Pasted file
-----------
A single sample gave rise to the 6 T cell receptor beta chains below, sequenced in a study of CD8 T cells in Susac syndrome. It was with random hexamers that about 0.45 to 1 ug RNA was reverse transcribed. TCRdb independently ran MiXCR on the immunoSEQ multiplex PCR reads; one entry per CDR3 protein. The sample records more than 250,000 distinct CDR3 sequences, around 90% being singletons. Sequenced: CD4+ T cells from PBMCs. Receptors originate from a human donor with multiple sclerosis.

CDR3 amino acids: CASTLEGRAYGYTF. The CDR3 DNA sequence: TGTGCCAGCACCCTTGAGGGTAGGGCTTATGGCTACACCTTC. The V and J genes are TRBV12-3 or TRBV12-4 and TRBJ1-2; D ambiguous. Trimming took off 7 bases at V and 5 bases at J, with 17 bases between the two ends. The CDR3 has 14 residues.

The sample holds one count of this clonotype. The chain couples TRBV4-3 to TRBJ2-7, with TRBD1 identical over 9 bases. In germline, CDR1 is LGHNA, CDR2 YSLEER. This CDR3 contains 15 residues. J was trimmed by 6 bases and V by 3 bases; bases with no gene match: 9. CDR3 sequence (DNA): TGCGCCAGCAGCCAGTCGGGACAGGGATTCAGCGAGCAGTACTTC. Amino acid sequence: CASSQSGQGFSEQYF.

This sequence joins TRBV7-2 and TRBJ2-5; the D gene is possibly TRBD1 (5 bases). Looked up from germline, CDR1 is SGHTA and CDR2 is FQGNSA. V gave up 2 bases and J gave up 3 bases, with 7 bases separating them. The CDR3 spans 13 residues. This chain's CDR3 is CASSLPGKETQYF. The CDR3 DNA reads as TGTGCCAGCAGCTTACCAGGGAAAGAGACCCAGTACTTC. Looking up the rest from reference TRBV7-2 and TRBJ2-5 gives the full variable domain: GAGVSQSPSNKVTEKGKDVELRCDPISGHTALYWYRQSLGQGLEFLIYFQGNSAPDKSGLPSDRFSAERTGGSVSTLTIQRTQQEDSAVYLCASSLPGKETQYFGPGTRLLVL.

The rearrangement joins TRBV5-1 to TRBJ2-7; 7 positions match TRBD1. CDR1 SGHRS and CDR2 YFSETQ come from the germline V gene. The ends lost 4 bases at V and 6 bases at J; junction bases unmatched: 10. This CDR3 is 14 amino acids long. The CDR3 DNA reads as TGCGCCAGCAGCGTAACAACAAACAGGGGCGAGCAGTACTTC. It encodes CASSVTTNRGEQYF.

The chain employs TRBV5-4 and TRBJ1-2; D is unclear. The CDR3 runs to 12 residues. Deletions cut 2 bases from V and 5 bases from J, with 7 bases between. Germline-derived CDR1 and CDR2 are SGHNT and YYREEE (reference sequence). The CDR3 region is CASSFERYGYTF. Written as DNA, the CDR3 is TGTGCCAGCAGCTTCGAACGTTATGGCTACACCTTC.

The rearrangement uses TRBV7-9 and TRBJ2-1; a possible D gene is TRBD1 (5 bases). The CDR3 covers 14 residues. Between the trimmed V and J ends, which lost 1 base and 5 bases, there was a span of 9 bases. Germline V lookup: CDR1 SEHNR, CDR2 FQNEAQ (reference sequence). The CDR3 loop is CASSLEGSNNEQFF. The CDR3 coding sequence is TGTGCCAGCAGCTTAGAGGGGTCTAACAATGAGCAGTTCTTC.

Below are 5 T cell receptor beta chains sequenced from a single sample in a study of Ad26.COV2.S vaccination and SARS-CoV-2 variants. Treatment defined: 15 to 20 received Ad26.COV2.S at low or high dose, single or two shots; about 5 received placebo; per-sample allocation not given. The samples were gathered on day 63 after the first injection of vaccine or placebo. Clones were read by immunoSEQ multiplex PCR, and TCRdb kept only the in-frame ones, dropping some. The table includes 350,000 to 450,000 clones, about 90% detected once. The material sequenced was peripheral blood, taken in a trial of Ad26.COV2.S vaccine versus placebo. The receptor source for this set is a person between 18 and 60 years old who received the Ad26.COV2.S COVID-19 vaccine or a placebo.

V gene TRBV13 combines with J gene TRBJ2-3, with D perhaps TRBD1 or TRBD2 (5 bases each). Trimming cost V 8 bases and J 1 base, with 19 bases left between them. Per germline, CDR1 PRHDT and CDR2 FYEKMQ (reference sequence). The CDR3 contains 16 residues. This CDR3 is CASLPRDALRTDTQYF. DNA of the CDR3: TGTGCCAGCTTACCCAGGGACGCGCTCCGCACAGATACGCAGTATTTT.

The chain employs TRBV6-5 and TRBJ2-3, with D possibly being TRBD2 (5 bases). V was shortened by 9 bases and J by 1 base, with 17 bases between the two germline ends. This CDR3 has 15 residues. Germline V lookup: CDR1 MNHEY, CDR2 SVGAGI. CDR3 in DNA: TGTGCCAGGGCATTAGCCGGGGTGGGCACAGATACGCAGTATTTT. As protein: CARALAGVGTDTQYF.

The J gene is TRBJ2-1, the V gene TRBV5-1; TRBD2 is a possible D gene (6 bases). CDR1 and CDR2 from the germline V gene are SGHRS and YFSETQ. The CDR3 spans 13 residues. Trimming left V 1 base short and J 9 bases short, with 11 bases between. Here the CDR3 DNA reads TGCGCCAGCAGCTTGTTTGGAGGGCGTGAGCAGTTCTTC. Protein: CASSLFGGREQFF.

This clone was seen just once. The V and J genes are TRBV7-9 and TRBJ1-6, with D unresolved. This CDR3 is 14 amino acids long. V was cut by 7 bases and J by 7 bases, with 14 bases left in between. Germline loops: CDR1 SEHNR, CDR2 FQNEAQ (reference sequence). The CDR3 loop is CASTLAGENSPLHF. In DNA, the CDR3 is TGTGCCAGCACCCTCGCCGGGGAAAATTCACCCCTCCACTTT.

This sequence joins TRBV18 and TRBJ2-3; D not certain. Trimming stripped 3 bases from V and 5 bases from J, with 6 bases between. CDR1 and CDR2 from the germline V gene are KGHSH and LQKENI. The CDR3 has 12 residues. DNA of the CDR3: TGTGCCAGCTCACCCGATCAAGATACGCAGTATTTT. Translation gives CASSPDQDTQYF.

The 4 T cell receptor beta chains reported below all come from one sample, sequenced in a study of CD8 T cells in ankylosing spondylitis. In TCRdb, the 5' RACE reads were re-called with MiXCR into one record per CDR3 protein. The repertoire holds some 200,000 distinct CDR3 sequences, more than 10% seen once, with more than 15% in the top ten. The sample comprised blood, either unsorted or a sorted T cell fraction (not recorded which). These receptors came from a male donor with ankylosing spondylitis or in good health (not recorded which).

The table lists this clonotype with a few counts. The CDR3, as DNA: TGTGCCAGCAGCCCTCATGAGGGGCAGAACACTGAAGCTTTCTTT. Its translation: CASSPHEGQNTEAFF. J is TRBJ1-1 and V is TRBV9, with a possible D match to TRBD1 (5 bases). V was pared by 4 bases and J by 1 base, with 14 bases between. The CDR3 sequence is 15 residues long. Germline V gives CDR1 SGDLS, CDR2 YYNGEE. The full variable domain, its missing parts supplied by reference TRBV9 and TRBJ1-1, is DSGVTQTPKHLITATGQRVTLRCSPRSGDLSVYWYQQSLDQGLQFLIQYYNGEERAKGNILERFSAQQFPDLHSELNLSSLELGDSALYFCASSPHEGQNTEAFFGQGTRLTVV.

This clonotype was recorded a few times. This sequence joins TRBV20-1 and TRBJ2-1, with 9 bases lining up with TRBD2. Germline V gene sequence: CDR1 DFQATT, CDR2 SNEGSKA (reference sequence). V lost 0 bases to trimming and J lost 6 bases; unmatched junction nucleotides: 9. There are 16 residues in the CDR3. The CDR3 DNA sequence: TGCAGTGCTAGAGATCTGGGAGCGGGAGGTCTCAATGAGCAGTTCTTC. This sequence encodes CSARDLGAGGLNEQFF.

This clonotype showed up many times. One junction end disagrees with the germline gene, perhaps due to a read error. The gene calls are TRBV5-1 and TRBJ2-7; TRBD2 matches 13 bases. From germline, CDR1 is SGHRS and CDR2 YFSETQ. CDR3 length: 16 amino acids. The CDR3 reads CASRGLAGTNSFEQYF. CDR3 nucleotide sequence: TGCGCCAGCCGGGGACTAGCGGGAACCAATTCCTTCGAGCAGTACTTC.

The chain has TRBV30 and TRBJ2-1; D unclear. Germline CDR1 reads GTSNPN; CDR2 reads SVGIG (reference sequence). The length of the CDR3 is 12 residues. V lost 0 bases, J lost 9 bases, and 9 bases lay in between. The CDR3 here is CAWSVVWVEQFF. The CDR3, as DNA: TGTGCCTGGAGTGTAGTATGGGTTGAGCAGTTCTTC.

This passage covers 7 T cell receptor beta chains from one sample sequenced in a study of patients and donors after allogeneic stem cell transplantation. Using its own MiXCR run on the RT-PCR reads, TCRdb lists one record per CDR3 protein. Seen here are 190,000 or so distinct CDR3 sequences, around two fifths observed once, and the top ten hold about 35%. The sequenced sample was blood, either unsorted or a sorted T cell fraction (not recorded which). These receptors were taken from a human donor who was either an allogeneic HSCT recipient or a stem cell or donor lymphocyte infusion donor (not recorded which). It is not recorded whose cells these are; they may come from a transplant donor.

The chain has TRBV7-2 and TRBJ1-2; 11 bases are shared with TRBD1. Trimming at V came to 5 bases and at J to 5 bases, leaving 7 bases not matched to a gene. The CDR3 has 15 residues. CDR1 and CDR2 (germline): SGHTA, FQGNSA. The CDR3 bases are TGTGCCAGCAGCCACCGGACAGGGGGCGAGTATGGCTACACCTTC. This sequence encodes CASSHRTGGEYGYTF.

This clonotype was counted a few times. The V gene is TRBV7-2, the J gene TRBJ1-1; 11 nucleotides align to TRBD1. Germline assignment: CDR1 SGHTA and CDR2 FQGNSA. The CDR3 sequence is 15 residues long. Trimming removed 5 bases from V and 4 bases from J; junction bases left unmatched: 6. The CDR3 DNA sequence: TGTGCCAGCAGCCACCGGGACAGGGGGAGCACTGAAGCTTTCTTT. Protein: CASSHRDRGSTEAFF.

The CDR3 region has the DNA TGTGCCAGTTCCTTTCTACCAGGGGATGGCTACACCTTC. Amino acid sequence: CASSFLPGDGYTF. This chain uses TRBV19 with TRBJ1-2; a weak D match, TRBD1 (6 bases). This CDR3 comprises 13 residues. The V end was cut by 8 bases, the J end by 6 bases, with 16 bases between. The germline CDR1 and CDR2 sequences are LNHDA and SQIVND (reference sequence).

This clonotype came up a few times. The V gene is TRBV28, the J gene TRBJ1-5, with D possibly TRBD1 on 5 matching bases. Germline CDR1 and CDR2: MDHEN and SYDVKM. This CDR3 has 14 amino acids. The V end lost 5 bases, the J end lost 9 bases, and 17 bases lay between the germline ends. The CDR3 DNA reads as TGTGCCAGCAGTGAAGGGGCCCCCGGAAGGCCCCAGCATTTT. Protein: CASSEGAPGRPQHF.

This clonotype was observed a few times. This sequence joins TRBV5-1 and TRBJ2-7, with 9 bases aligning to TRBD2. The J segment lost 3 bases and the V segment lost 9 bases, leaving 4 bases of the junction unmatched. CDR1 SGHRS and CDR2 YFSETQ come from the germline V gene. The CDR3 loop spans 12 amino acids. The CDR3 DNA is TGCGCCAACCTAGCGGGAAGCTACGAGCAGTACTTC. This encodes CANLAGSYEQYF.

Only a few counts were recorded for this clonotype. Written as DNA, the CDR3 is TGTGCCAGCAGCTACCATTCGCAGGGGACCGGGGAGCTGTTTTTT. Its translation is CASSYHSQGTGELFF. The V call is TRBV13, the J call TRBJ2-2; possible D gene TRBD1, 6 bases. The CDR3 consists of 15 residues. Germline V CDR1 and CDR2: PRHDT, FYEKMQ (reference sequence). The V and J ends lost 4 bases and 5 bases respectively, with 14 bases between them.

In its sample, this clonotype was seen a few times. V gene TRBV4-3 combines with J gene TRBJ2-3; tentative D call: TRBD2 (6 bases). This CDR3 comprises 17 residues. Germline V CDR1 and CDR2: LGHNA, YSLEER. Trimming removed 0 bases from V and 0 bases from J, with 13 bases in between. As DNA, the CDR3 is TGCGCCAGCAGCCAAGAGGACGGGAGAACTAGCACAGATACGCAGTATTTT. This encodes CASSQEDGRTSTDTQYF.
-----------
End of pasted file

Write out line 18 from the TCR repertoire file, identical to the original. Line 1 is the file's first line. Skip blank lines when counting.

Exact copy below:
The chain has TRBV30 and TRBJ2-1; D unclear. Germline CDR1 reads GTSNPN; CDR2 reads SVGIG (reference sequence). The length of the CDR3 is 12 residues. V lost 0 bases, J lost 9 bases, and 9 bases lay in between. The CDR3 here is CAWSVVWVEQFF. The CDR3, as DNA: TGTGCCTGGAGTGTAGTATGGGTTGAGCAGTTCTTC.